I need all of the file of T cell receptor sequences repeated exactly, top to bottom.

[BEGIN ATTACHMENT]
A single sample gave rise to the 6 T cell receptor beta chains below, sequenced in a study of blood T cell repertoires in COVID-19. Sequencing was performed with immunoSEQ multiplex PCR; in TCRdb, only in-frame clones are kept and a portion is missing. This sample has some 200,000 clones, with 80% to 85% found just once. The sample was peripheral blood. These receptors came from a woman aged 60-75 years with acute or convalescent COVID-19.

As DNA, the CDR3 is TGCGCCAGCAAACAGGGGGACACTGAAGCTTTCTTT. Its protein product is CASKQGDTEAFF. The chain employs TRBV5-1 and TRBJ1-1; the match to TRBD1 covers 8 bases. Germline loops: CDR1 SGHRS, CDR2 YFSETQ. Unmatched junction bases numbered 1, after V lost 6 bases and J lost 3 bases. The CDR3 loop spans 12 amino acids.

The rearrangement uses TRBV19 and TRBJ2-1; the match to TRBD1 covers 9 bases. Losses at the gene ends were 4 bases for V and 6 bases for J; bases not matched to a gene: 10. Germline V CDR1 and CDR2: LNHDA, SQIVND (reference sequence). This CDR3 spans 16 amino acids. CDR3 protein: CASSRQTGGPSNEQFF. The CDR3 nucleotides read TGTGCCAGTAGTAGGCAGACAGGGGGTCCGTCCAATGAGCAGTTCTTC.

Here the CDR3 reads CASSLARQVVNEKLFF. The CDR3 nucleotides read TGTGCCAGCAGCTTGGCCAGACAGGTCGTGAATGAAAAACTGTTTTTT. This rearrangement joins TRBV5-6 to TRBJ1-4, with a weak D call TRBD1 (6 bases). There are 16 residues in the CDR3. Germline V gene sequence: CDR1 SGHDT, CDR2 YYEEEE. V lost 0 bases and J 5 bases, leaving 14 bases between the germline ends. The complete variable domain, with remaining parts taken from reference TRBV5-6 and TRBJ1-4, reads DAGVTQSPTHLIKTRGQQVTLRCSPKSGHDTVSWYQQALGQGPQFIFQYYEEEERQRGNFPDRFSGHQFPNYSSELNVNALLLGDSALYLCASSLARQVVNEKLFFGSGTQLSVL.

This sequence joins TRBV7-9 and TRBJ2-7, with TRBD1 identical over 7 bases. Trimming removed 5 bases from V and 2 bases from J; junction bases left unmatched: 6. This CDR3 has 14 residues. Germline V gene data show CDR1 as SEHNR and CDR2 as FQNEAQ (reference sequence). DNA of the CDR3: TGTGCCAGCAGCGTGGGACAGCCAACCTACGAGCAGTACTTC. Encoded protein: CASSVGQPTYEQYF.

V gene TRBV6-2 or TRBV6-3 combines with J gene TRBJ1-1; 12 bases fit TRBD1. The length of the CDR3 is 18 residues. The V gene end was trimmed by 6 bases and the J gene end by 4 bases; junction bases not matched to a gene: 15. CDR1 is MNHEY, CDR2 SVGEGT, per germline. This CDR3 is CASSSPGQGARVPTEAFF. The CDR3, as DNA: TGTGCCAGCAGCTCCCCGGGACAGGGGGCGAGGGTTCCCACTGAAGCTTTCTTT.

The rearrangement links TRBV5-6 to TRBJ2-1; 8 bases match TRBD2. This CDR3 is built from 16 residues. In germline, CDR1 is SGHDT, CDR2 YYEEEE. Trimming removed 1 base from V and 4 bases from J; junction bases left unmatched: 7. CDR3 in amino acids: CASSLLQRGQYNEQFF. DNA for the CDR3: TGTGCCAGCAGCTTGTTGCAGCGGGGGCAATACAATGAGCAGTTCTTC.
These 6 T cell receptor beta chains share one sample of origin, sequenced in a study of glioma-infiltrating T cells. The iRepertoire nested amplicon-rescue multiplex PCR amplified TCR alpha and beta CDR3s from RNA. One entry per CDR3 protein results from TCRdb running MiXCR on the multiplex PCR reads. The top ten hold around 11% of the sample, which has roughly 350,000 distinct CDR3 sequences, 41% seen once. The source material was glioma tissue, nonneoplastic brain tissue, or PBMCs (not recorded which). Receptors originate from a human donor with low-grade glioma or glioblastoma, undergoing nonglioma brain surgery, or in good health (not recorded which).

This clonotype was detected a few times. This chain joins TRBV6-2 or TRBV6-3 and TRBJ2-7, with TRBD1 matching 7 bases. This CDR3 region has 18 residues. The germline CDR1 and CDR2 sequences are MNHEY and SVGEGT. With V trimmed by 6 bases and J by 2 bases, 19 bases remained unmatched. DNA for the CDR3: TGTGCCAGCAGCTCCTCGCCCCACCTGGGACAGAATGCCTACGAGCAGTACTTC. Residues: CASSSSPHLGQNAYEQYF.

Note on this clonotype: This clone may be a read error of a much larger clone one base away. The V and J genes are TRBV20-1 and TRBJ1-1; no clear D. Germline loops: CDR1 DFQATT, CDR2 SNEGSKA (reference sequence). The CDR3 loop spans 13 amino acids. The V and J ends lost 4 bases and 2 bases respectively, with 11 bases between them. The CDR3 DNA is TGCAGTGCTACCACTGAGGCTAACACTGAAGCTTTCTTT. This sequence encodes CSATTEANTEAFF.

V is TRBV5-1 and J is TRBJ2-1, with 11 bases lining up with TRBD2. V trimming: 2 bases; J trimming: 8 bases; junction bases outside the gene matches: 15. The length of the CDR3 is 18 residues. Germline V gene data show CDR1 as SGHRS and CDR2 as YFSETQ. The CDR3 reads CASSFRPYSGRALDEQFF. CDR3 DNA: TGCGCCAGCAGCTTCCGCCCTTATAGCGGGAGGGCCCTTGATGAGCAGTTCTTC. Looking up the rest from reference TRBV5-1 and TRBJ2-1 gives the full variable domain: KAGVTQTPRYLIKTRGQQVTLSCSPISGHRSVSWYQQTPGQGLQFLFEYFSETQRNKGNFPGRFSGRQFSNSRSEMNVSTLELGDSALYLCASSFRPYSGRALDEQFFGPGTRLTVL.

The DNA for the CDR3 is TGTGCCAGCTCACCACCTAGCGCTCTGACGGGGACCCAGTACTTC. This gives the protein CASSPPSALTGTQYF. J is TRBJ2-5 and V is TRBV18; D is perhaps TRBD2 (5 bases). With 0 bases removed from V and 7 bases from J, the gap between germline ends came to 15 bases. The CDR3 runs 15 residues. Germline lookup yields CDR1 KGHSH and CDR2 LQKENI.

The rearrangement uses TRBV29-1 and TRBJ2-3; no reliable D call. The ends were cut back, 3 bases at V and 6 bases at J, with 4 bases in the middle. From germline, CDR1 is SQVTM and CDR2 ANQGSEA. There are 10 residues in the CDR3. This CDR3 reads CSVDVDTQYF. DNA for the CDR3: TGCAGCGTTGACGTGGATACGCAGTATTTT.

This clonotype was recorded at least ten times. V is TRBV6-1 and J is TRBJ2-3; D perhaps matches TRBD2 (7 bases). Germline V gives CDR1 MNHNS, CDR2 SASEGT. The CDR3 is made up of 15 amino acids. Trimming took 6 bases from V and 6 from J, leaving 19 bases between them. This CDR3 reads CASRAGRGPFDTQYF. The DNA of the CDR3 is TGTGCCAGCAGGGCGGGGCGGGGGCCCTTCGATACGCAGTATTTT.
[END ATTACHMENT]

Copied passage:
A single sample gave rise to the 6 T cell receptor beta chains below, sequenced in a study of blood T cell repertoires in COVID-19. Sequencing was performed with immunoSEQ multiplex PCR; in TCRdb, only in-frame clones are kept and a portion is missing. This sample has some 200,000 clones, with 80% to 85% found just once. The sample was peripheral blood. These receptors came from a woman aged 60-75 years with acute or convalescent COVID-19.

As DNA, the CDR3 is TGCGCCAGCAAACAGGGGGACACTGAAGCTTTCTTT. Its protein product is CASKQGDTEAFF. The chain employs TRBV5-1 and TRBJ1-1; the match to TRBD1 covers 8 bases. Germline loops: CDR1 SGHRS, CDR2 YFSETQ. Unmatched junction bases numbered 1, after V lost 6 bases and J lost 3 bases. The CDR3 loop spans 12 amino acids.

The rearrangement uses TRBV19 and TRBJ2-1; the match to TRBD1 covers 9 bases. Losses at the gene ends were 4 bases for V and 6 bases for J; bases not matched to a gene: 10. Germline V CDR1 and CDR2: LNHDA, SQIVND (reference sequence). This CDR3 spans 16 amino acids. CDR3 protein: CASSRQTGGPSNEQFF. The CDR3 nucleotides read TGTGCCAGTAGTAGGCAGACAGGGGGTCCGTCCAATGAGCAGTTCTTC.

Here the CDR3 reads CASSLARQVVNEKLFF. The CDR3 nucleotides read TGTGCCAGCAGCTTGGCCAGACAGGTCGTGAATGAAAAACTGTTTTTT. This rearrangement joins TRBV5-6 to TRBJ1-4, with a weak D call TRBD1 (6 bases). There are 16 residues in the CDR3. Germline V gene sequence: CDR1 SGHDT, CDR2 YYEEEE. V lost 0 bases and J 5 bases, leaving 14 bases between the germline ends. The complete variable domain, with remaining parts taken from reference TRBV5-6 and TRBJ1-4, reads DAGVTQSPTHLIKTRGQQVTLRCSPKSGHDTVSWYQQALGQGPQFIFQYYEEEERQRGNFPDRFSGHQFPNYSSELNVNALLLGDSALYLCASSLARQVVNEKLFFGSGTQLSVL.

This sequence joins TRBV7-9 and TRBJ2-7, with TRBD1 identical over 7 bases. Trimming removed 5 bases from V and 2 bases from J; junction bases left unmatched: 6. This CDR3 has 14 residues. Germline V gene data show CDR1 as SEHNR and CDR2 as FQNEAQ (reference sequence). DNA of the CDR3: TGTGCCAGCAGCGTGGGACAGCCAACCTACGAGCAGTACTTC. Encoded protein: CASSVGQPTYEQYF.

V gene TRBV6-2 or TRBV6-3 combines with J gene TRBJ1-1; 12 bases fit TRBD1. The length of the CDR3 is 18 residues. The V gene end was trimmed by 6 bases and the J gene end by 4 bases; junction bases not matched to a gene: 15. CDR1 is MNHEY, CDR2 SVGEGT, per germline. This CDR3 is CASSSPGQGARVPTEAFF. The CDR3, as DNA: TGTGCCAGCAGCTCCCCGGGACAGGGGGCGAGGGTTCCCACTGAAGCTTTCTTT.

The rearrangement links TRBV5-6 to TRBJ2-1; 8 bases match TRBD2. This CDR3 is built from 16 residues. In germline, CDR1 is SGHDT, CDR2 YYEEEE. Trimming removed 1 base from V and 4 bases from J; junction bases left unmatched: 7. CDR3 in amino acids: CASSLLQRGQYNEQFF. DNA for the CDR3: TGTGCCAGCAGCTTGTTGCAGCGGGGGCAATACAATGAGCAGTTCTTC.
These 6 T cell receptor beta chains share one sample of origin, sequenced in a study of glioma-infiltrating T cells. The iRepertoire nested amplicon-rescue multiplex PCR amplified TCR alpha and beta CDR3s from RNA. One entry per CDR3 protein results from TCRdb running MiXCR on the multiplex PCR reads. The top ten hold around 11% of the sample, which has roughly 350,000 distinct CDR3 sequences, 41% seen once. The source material was glioma tissue, nonneoplastic brain tissue, or PBMCs (not recorded which). Receptors originate from a human donor with low-grade glioma or glioblastoma, undergoing nonglioma brain surgery, or in good health (not recorded which).

This clonotype was detected a few times. This chain joins TRBV6-2 or TRBV6-3 and TRBJ2-7, with TRBD1 matching 7 bases. This CDR3 region has 18 residues. The germline CDR1 and CDR2 sequences are MNHEY and SVGEGT. With V trimmed by 6 bases and J by 2 bases, 19 bases remained unmatched. DNA for the CDR3: TGTGCCAGCAGCTCCTCGCCCCACCTGGGACAGAATGCCTACGAGCAGTACTTC. Residues: CASSSSPHLGQNAYEQYF.

Note on this clonotype: This clone may be a read error of a much larger clone one base away. The V and J genes are TRBV20-1 and TRBJ1-1; no clear D. Germline loops: CDR1 DFQATT, CDR2 SNEGSKA (reference sequence). The CDR3 loop spans 13 amino acids. The V and J ends lost 4 bases and 2 bases respectively, with 11 bases between them. The CDR3 DNA is TGCAGTGCTACCACTGAGGCTAACACTGAAGCTTTCTTT. This sequence encodes CSATTEANTEAFF.

V is TRBV5-1 and J is TRBJ2-1, with 11 bases lining up with TRBD2. V trimming: 2 bases; J trimming: 8 bases; junction bases outside the gene matches: 15. The length of the CDR3 is 18 residues. Germline V gene data show CDR1 as SGHRS and CDR2 as YFSETQ. The CDR3 reads CASSFRPYSGRALDEQFF. CDR3 DNA: TGCGCCAGCAGCTTCCGCCCTTATAGCGGGAGGGCCCTTGATGAGCAGTTCTTC. Looking up the rest from reference TRBV5-1 and TRBJ2-1 gives the full variable domain: KAGVTQTPRYLIKTRGQQVTLSCSPISGHRSVSWYQQTPGQGLQFLFEYFSETQRNKGNFPGRFSGRQFSNSRSEMNVSTLELGDSALYLCASSFRPYSGRALDEQFFGPGTRLTVL.

The DNA for the CDR3 is TGTGCCAGCTCACCACCTAGCGCTCTGACGGGGACCCAGTACTTC. This gives the protein CASSPPSALTGTQYF. J is TRBJ2-5 and V is TRBV18; D is perhaps TRBD2 (5 bases). With 0 bases removed from V and 7 bases from J, the gap between germline ends came to 15 bases. The CDR3 runs 15 residues. Germline lookup yields CDR1 KGHSH and CDR2 LQKENI.

The rearrangement uses TRBV29-1 and TRBJ2-3; no reliable D call. The ends were cut back, 3 bases at V and 6 bases at J, with 4 bases in the middle. From germline, CDR1 is SQVTM and CDR2 ANQGSEA. There are 10 residues in the CDR3. This CDR3 reads CSVDVDTQYF. DNA for the CDR3: TGCAGCGTTGACGTGGATACGCAGTATTTT.

This clonotype was recorded at least ten times. V is TRBV6-1 and J is TRBJ2-3; D perhaps matches TRBD2 (7 bases). Germline V gives CDR1 MNHNS, CDR2 SASEGT. The CDR3 is made up of 15 amino acids. Trimming took 6 bases from V and 6 from J, leaving 19 bases between them. This CDR3 reads CASRAGRGPFDTQYF. The DNA of the CDR3 is TGTGCCAGCAGGGCGGGGCGGGGGCCCTTCGATACGCAGTATTTT.